When Jesus walked the earth, He attracted a number of people to Himself. On one occasion, He sat down among them and taught them some bottom-line truths about how He wanted them to grow up.
The scriptural account of His “Sermon on the Mount” is found in Matthew 5, 6, and 7. If I were asked to suggest an overall theme of this grand sermon, it would be “Be different!” Time and again, Jesus states the way things were among the religious types of their day, and then He instructs them to be different. For example:
Matthew 5:21–22: “You have heard . . . but I say to you . . . .”
Matthew 5:27–28: “You have heard . . . but I say to you . . . .”
Matthew 5:33–34: “Again, you have heard . . . but I say to you . . . .”
Matthew 5:38–39: “You have heard . . . but I say to you . . . .”
Matthew 5:43–44: “You have heard . . . but I say to you . . . .”
Get the picture?
Then in Matthew 6, Jesus further explains how His listeners were to be different when they gave to the needy (6:2), and when they prayed (6:5), and when they fasted (6:16). The key verse in the entire sermon is, “So do not be like them . . . “(6:8).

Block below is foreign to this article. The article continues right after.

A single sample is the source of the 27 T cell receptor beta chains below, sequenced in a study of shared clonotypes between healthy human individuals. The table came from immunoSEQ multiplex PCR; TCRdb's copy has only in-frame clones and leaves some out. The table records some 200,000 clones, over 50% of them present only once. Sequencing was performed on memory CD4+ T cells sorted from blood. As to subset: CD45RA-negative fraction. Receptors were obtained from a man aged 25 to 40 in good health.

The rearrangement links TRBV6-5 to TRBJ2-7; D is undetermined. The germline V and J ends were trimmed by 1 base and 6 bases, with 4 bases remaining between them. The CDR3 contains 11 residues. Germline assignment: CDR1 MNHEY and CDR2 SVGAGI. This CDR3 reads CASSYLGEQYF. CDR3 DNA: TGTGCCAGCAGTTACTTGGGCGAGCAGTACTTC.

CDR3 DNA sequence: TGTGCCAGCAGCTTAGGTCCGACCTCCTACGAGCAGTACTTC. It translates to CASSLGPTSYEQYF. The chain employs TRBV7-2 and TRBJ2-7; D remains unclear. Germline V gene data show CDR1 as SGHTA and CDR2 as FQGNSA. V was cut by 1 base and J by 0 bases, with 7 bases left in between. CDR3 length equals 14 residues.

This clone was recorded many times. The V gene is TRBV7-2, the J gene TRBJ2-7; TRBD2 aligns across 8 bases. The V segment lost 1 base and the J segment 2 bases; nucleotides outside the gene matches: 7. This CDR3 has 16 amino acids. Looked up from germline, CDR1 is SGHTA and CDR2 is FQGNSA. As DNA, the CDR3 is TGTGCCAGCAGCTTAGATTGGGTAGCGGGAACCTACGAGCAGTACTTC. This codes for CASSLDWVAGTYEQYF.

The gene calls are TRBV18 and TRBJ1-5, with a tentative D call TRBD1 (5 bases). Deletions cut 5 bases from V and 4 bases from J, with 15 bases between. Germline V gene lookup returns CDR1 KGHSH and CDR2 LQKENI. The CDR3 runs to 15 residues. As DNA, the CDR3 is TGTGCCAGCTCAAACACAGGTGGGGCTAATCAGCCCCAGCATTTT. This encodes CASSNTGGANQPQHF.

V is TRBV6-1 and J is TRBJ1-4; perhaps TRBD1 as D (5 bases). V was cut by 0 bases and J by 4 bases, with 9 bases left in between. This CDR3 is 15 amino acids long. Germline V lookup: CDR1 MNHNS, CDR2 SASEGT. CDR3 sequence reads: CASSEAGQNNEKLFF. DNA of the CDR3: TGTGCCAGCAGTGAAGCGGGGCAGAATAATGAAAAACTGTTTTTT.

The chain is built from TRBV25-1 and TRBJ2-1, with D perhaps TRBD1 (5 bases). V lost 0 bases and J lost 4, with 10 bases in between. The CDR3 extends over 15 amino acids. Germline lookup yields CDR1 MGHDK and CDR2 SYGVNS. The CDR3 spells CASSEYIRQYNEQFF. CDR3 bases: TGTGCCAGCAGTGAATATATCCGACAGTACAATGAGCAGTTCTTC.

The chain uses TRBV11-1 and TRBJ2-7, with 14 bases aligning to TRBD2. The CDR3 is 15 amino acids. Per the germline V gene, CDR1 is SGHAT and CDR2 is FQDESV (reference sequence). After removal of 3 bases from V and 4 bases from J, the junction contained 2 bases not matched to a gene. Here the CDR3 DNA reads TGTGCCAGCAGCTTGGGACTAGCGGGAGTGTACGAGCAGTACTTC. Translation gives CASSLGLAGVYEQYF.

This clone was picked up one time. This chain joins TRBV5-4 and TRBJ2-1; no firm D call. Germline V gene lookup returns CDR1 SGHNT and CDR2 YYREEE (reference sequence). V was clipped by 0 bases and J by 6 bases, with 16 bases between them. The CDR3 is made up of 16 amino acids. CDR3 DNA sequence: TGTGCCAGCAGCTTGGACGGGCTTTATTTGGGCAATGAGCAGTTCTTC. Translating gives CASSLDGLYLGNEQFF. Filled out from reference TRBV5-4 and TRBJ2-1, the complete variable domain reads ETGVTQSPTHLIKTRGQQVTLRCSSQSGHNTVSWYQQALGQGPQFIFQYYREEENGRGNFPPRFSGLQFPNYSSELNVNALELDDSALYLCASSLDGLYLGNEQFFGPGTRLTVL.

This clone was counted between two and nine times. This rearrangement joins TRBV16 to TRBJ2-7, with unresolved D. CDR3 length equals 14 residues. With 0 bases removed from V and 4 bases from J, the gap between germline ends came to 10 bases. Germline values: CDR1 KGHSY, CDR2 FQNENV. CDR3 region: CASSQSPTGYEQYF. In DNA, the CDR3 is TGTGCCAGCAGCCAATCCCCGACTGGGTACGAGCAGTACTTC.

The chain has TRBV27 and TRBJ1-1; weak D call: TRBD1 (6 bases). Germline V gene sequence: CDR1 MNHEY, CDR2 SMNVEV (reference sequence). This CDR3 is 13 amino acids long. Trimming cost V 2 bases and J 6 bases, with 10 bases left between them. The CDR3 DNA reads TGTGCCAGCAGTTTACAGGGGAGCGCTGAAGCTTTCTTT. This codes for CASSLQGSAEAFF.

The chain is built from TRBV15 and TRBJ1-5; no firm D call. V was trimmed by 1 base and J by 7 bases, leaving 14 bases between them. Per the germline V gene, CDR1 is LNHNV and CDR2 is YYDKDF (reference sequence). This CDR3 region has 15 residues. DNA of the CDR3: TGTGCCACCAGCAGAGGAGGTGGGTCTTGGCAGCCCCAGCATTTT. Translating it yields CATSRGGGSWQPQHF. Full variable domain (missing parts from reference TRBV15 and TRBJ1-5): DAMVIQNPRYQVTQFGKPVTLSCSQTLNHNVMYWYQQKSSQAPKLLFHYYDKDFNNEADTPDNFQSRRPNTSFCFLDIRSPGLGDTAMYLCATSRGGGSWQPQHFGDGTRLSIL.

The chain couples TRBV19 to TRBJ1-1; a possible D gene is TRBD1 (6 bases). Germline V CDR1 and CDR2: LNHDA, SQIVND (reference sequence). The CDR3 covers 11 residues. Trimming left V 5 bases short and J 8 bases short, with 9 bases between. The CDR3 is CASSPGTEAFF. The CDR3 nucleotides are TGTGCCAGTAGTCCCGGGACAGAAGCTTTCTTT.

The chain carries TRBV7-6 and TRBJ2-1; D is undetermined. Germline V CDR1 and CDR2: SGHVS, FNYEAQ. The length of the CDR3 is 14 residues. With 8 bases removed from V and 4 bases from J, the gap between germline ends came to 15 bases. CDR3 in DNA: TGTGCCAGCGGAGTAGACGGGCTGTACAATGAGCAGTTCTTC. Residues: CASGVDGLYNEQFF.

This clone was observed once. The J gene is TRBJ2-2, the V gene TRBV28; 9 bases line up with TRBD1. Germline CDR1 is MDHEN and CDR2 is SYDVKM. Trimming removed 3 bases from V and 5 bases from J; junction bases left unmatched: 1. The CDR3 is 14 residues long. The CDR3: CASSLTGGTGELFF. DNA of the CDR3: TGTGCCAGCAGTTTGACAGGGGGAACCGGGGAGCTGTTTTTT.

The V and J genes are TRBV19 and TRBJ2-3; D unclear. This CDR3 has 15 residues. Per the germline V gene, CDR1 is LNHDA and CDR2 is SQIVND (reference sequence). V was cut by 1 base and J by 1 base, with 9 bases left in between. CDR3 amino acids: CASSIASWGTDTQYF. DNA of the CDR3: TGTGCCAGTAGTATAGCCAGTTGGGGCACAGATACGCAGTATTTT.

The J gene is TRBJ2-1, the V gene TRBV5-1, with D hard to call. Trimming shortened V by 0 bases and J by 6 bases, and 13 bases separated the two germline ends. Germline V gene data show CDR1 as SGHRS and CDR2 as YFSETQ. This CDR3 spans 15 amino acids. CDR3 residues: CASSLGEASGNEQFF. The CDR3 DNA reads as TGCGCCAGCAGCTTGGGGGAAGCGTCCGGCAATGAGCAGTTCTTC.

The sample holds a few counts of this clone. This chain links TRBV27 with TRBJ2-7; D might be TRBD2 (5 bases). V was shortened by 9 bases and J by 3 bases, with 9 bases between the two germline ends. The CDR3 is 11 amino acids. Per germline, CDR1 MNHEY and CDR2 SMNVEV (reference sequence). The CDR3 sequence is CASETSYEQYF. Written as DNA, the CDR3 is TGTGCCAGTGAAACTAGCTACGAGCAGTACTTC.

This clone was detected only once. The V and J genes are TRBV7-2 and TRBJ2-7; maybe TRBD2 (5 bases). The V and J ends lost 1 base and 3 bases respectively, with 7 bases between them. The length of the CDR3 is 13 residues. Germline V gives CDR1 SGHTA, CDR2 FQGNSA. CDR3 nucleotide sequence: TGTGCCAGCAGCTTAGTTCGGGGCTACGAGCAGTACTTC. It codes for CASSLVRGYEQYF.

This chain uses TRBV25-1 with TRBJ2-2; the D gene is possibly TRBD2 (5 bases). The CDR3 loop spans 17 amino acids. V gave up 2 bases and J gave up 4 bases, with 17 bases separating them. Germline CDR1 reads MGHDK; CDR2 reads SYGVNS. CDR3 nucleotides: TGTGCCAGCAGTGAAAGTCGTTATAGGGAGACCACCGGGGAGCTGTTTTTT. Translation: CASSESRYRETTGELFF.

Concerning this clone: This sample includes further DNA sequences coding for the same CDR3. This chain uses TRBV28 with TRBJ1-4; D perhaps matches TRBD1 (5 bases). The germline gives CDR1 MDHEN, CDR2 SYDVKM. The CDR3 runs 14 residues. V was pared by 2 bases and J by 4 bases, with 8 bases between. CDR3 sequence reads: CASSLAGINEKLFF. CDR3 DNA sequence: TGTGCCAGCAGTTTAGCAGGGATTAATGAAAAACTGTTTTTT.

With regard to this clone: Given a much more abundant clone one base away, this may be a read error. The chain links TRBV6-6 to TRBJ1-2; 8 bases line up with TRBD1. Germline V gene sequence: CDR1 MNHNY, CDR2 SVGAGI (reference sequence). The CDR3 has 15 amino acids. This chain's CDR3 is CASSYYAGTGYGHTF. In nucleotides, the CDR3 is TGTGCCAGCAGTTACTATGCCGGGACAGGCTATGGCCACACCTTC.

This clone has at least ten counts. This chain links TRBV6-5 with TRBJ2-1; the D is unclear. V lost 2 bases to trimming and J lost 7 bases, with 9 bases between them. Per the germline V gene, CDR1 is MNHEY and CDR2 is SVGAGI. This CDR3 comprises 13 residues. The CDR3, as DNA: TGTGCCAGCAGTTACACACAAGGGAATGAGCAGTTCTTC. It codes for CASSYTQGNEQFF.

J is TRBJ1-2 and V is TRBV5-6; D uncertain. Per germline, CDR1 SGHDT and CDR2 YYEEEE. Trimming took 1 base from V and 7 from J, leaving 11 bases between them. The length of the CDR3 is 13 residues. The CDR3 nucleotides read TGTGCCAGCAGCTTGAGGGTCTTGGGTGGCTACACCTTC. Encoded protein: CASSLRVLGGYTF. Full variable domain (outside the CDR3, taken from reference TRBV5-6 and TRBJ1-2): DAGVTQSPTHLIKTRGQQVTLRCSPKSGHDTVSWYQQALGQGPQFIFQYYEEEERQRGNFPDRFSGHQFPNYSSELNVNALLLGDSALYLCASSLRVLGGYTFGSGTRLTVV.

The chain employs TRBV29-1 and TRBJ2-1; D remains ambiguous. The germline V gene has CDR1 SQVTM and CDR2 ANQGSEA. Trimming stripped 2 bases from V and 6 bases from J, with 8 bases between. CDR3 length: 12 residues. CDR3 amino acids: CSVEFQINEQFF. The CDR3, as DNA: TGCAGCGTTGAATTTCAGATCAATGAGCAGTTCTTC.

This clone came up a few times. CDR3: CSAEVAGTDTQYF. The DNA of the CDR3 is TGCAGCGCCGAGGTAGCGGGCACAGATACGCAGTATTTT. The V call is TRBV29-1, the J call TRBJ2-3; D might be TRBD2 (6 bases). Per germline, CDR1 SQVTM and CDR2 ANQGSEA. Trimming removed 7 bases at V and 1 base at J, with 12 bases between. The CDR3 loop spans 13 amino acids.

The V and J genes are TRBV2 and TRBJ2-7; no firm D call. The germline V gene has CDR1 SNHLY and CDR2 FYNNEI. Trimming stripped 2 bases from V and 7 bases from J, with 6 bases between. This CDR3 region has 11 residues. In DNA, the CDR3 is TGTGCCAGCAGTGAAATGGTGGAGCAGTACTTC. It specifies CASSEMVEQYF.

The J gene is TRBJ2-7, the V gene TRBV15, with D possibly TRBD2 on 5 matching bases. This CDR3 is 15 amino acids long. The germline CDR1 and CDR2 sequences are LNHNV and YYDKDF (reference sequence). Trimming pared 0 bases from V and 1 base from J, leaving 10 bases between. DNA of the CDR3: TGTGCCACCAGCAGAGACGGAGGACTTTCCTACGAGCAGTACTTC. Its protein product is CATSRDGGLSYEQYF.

You see, Jesus saw through all the pride and hypocrisy of others and was determined to instill in His disciples character traits of humility and authenticity. His unique teaching cut through the facade of religion like a sharp knife through warm butter. It remains to this day the most comprehensive delineation in all the New Testament of the Christian counterculture . . . offering a lifestyle totally at variance with the world system.
Are you willing to be different today?
Jesus’ unique teaching cut through the facade of religion like a sharp knife through warm butter.— Charles R. Swindoll Tweet This
Taken from Improving Your Serve by Charles R. Swindoll. Copyright © 1981 by Charles R. Swindoll, Inc. Used by permission of Thomas Nelson. www.thomasnelson.com